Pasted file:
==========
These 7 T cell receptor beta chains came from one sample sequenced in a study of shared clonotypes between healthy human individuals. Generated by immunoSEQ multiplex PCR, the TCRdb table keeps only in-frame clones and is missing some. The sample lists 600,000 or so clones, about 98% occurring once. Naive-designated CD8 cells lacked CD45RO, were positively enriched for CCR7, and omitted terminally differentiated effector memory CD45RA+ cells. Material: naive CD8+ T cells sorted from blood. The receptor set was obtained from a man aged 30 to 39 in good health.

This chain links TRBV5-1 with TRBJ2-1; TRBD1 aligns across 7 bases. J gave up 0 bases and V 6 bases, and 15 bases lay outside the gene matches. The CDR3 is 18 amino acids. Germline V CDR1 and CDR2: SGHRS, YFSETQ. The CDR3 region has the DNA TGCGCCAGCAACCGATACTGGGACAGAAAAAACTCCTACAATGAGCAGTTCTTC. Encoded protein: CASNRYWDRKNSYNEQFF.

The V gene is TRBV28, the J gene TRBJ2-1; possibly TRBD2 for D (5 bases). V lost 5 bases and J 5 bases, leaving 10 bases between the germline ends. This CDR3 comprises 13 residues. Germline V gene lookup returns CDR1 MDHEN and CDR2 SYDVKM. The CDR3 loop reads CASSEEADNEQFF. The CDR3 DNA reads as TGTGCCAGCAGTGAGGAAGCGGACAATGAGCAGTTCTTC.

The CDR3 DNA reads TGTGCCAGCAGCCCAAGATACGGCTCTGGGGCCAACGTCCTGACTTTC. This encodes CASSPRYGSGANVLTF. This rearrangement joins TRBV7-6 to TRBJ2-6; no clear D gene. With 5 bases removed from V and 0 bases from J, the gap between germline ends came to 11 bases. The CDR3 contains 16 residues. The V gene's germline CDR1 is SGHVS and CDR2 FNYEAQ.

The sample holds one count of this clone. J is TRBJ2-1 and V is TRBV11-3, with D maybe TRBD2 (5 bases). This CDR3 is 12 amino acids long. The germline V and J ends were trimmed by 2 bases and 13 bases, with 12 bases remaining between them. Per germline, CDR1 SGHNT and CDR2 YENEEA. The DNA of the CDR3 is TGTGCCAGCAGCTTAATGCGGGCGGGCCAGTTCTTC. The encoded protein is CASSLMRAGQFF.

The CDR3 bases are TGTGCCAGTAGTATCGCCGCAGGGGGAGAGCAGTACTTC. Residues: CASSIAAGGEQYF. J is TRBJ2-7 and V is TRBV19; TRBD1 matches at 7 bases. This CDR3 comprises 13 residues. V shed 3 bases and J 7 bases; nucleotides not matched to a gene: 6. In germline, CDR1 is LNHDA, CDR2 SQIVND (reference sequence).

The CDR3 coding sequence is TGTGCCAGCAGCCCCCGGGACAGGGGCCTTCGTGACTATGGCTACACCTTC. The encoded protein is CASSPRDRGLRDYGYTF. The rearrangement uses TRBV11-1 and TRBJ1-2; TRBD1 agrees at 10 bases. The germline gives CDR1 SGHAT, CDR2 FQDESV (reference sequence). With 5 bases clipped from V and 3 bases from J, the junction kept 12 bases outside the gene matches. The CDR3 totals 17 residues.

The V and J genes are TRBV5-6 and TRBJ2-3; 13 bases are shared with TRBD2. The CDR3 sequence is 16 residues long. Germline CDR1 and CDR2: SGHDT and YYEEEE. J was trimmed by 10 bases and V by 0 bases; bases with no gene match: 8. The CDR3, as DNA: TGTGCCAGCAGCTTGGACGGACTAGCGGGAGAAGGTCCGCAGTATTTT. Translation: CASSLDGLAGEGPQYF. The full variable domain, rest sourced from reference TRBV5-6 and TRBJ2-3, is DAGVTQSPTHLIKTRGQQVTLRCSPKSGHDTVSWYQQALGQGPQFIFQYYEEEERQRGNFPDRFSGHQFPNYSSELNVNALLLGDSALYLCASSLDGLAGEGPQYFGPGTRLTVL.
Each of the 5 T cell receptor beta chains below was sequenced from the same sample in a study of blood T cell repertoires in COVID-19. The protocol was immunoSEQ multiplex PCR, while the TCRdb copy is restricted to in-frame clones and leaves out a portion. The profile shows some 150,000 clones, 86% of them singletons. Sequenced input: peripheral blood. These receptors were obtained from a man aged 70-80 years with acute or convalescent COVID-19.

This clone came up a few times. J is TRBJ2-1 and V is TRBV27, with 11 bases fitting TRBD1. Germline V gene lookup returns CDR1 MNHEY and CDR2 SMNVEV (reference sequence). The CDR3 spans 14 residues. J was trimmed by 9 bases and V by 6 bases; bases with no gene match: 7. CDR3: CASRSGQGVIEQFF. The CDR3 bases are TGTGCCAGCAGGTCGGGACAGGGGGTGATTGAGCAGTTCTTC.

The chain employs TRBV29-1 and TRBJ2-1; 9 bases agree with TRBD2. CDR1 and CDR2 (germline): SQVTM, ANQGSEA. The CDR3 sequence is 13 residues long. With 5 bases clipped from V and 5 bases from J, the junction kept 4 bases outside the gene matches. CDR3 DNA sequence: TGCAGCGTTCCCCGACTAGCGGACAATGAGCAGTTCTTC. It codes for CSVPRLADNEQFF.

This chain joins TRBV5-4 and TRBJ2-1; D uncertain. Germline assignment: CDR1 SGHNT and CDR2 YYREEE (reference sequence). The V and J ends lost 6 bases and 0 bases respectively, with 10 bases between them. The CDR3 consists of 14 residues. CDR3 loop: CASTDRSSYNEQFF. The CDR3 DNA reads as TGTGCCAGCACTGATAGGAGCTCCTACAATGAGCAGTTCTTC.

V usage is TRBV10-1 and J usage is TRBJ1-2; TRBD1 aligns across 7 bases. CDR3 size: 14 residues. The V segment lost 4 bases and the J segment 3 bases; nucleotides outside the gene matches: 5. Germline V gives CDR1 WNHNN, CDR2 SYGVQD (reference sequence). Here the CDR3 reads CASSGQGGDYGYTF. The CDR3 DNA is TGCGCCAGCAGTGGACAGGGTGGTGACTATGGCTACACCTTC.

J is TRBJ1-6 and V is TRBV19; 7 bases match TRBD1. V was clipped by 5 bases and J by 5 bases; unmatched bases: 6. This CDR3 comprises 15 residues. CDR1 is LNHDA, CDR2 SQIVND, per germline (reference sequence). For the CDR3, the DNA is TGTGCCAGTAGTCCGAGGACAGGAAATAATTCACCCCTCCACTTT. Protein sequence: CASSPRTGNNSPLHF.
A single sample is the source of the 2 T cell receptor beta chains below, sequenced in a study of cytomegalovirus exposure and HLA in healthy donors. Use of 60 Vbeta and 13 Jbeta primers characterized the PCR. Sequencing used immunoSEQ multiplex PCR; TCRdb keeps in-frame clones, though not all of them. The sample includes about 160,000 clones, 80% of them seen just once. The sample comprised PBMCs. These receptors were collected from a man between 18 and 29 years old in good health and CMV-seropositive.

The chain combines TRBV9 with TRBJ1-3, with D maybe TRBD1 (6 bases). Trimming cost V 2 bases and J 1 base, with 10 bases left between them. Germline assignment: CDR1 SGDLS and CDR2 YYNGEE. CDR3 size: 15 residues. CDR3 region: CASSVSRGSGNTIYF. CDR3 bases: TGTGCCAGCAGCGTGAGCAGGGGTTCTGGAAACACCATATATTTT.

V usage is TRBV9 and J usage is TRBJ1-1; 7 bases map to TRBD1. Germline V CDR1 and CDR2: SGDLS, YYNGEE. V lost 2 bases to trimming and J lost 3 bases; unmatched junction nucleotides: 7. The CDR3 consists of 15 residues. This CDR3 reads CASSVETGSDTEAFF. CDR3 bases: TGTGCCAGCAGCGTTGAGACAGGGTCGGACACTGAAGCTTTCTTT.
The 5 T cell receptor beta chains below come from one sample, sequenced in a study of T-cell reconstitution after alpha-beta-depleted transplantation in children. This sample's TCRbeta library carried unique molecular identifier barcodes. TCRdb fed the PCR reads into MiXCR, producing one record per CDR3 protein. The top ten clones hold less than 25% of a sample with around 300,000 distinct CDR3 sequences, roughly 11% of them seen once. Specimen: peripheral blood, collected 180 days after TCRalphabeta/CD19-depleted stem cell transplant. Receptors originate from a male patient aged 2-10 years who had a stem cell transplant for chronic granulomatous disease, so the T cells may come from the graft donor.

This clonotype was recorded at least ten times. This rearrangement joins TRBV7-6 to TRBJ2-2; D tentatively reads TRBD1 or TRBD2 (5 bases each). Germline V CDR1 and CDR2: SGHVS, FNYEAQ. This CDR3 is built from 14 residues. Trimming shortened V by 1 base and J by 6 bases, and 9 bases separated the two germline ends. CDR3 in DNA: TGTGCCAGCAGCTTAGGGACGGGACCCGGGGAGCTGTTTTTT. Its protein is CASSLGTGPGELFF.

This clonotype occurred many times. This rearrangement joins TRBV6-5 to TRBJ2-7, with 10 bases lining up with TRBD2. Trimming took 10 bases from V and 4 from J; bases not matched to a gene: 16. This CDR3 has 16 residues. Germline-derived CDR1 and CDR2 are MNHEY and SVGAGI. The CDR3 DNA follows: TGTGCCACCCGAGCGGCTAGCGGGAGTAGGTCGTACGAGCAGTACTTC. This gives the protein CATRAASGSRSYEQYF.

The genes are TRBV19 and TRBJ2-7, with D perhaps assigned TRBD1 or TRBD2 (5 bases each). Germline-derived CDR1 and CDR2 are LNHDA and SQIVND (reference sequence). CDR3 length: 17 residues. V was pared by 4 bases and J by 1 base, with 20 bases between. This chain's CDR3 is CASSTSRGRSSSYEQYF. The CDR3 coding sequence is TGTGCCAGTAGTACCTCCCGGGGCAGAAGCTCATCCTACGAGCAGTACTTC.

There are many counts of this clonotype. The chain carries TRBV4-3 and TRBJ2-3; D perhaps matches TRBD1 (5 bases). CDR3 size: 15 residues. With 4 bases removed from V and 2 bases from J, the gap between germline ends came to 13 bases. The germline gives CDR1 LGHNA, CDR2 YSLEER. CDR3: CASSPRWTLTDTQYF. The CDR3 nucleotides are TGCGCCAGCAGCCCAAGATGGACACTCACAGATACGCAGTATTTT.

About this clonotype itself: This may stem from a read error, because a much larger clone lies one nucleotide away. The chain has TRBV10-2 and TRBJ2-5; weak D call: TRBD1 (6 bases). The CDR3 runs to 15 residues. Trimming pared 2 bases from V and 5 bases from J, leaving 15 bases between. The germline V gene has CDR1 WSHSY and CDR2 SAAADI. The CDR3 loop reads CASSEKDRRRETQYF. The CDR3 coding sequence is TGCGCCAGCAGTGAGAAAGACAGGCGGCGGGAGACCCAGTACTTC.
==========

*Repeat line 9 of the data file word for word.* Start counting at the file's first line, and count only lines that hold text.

Each of the 5 T cell receptor beta chains below was sequenced from the same sample in a study of blood T cell repertoires in COVID-19. The protocol was immunoSEQ multiplex PCR, while the TCRdb copy is restricted to in-frame clones and leaves out a portion. The profile shows some 150,000 clones, 86% of them singletons. Sequenced input: peripheral blood. These receptors were obtained from a man aged 70-80 years with acute or convalescent COVID-19.